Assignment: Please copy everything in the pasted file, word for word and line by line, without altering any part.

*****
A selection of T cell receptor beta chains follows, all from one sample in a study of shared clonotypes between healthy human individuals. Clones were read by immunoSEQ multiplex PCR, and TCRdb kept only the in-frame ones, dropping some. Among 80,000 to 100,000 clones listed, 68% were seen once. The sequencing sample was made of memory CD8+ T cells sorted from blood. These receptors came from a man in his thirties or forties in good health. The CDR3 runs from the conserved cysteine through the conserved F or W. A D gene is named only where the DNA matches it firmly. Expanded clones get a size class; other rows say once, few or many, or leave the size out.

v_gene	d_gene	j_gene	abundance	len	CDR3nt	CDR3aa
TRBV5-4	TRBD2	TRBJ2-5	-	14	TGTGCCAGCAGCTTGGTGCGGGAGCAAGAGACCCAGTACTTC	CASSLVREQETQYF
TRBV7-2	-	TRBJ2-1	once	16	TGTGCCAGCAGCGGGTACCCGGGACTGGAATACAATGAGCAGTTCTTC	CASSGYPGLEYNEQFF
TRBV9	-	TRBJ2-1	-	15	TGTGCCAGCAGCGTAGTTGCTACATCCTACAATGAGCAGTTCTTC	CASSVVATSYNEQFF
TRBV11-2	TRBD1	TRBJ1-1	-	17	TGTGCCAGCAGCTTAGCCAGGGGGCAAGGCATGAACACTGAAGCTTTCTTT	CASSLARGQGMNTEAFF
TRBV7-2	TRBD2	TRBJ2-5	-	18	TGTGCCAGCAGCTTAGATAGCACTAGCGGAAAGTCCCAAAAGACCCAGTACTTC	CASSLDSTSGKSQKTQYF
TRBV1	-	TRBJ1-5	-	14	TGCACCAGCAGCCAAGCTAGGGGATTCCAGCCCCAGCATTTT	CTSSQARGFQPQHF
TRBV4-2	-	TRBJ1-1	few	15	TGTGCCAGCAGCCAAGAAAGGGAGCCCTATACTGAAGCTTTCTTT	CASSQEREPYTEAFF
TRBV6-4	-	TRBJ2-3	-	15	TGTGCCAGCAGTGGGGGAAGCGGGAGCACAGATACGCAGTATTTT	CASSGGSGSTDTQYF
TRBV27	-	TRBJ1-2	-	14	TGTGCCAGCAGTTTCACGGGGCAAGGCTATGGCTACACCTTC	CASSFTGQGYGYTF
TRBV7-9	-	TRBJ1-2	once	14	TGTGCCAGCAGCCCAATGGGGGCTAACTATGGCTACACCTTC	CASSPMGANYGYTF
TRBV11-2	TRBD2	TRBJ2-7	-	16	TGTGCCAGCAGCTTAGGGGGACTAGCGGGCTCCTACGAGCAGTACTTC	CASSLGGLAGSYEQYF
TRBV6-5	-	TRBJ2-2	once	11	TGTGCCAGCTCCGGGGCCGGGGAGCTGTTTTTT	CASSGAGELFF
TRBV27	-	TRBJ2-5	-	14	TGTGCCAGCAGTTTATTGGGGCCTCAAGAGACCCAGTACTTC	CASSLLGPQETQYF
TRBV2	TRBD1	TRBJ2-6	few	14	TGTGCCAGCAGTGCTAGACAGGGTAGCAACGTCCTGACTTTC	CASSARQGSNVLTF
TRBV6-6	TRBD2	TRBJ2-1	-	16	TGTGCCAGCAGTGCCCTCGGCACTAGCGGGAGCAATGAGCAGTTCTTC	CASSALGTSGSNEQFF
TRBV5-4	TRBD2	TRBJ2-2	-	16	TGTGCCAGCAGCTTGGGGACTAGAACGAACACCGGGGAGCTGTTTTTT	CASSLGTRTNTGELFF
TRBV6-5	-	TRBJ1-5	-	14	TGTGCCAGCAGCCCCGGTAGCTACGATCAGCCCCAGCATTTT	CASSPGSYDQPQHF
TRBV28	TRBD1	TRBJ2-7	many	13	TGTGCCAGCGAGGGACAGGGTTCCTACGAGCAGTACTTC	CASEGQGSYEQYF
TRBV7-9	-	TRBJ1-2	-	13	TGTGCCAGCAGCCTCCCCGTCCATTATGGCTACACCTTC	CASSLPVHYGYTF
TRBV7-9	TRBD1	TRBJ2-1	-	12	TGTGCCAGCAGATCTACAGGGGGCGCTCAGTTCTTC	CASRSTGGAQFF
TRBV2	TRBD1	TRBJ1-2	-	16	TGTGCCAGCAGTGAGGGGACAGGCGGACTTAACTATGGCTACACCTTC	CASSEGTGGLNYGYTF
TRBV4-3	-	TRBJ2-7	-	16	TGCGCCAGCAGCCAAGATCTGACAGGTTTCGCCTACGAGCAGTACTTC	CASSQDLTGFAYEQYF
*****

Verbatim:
A selection of T cell receptor beta chains follows, all from one sample in a study of shared clonotypes between healthy human individuals. Clones were read by immunoSEQ multiplex PCR, and TCRdb kept only the in-frame ones, dropping some. Among 80,000 to 100,000 clones listed, 68% were seen once. The sequencing sample was made of memory CD8+ T cells sorted from blood. These receptors came from a man in his thirties or forties in good health. The CDR3 runs from the conserved cysteine through the conserved F or W. A D gene is named only where the DNA matches it firmly. Expanded clones get a size class; other rows say once, few or many, or leave the size out.

v_gene	d_gene	j_gene	abundance	len	CDR3nt	CDR3aa
TRBV5-4	TRBD2	TRBJ2-5	-	14	TGTGCCAGCAGCTTGGTGCGGGAGCAAGAGACCCAGTACTTC	CASSLVREQETQYF
TRBV7-2	-	TRBJ2-1	once	16	TGTGCCAGCAGCGGGTACCCGGGACTGGAATACAATGAGCAGTTCTTC	CASSGYPGLEYNEQFF
TRBV9	-	TRBJ2-1	-	15	TGTGCCAGCAGCGTAGTTGCTACATCCTACAATGAGCAGTTCTTC	CASSVVATSYNEQFF
TRBV11-2	TRBD1	TRBJ1-1	-	17	TGTGCCAGCAGCTTAGCCAGGGGGCAAGGCATGAACACTGAAGCTTTCTTT	CASSLARGQGMNTEAFF
TRBV7-2	TRBD2	TRBJ2-5	-	18	TGTGCCAGCAGCTTAGATAGCACTAGCGGAAAGTCCCAAAAGACCCAGTACTTC	CASSLDSTSGKSQKTQYF
TRBV1	-	TRBJ1-5	-	14	TGCACCAGCAGCCAAGCTAGGGGATTCCAGCCCCAGCATTTT	CTSSQARGFQPQHF
TRBV4-2	-	TRBJ1-1	few	15	TGTGCCAGCAGCCAAGAAAGGGAGCCCTATACTGAAGCTTTCTTT	CASSQEREPYTEAFF
TRBV6-4	-	TRBJ2-3	-	15	TGTGCCAGCAGTGGGGGAAGCGGGAGCACAGATACGCAGTATTTT	CASSGGSGSTDTQYF
TRBV27	-	TRBJ1-2	-	14	TGTGCCAGCAGTTTCACGGGGCAAGGCTATGGCTACACCTTC	CASSFTGQGYGYTF
TRBV7-9	-	TRBJ1-2	once	14	TGTGCCAGCAGCCCAATGGGGGCTAACTATGGCTACACCTTC	CASSPMGANYGYTF
TRBV11-2	TRBD2	TRBJ2-7	-	16	TGTGCCAGCAGCTTAGGGGGACTAGCGGGCTCCTACGAGCAGTACTTC	CASSLGGLAGSYEQYF
TRBV6-5	-	TRBJ2-2	once	11	TGTGCCAGCTCCGGGGCCGGGGAGCTGTTTTTT	CASSGAGELFF
TRBV27	-	TRBJ2-5	-	14	TGTGCCAGCAGTTTATTGGGGCCTCAAGAGACCCAGTACTTC	CASSLLGPQETQYF
TRBV2	TRBD1	TRBJ2-6	few	14	TGTGCCAGCAGTGCTAGACAGGGTAGCAACGTCCTGACTTTC	CASSARQGSNVLTF
TRBV6-6	TRBD2	TRBJ2-1	-	16	TGTGCCAGCAGTGCCCTCGGCACTAGCGGGAGCAATGAGCAGTTCTTC	CASSALGTSGSNEQFF
TRBV5-4	TRBD2	TRBJ2-2	-	16	TGTGCCAGCAGCTTGGGGACTAGAACGAACACCGGGGAGCTGTTTTTT	CASSLGTRTNTGELFF
TRBV6-5	-	TRBJ1-5	-	14	TGTGCCAGCAGCCCCGGTAGCTACGATCAGCCCCAGCATTTT	CASSPGSYDQPQHF
TRBV28	TRBD1	TRBJ2-7	many	13	TGTGCCAGCGAGGGACAGGGTTCCTACGAGCAGTACTTC	CASEGQGSYEQYF
TRBV7-9	-	TRBJ1-2	-	13	TGTGCCAGCAGCCTCCCCGTCCATTATGGCTACACCTTC	CASSLPVHYGYTF
TRBV7-9	TRBD1	TRBJ2-1	-	12	TGTGCCAGCAGATCTACAGGGGGCGCTCAGTTCTTC	CASRSTGGAQFF
TRBV2	TRBD1	TRBJ1-2	-	16	TGTGCCAGCAGTGAGGGGACAGGCGGACTTAACTATGGCTACACCTTC	CASSEGTGGLNYGYTF
TRBV4-3	-	TRBJ2-7	-	16	TGCGCCAGCAGCCAAGATCTGACAGGTTTCGCCTACGAGCAGTACTTC	CASSQDLTGFAYEQYF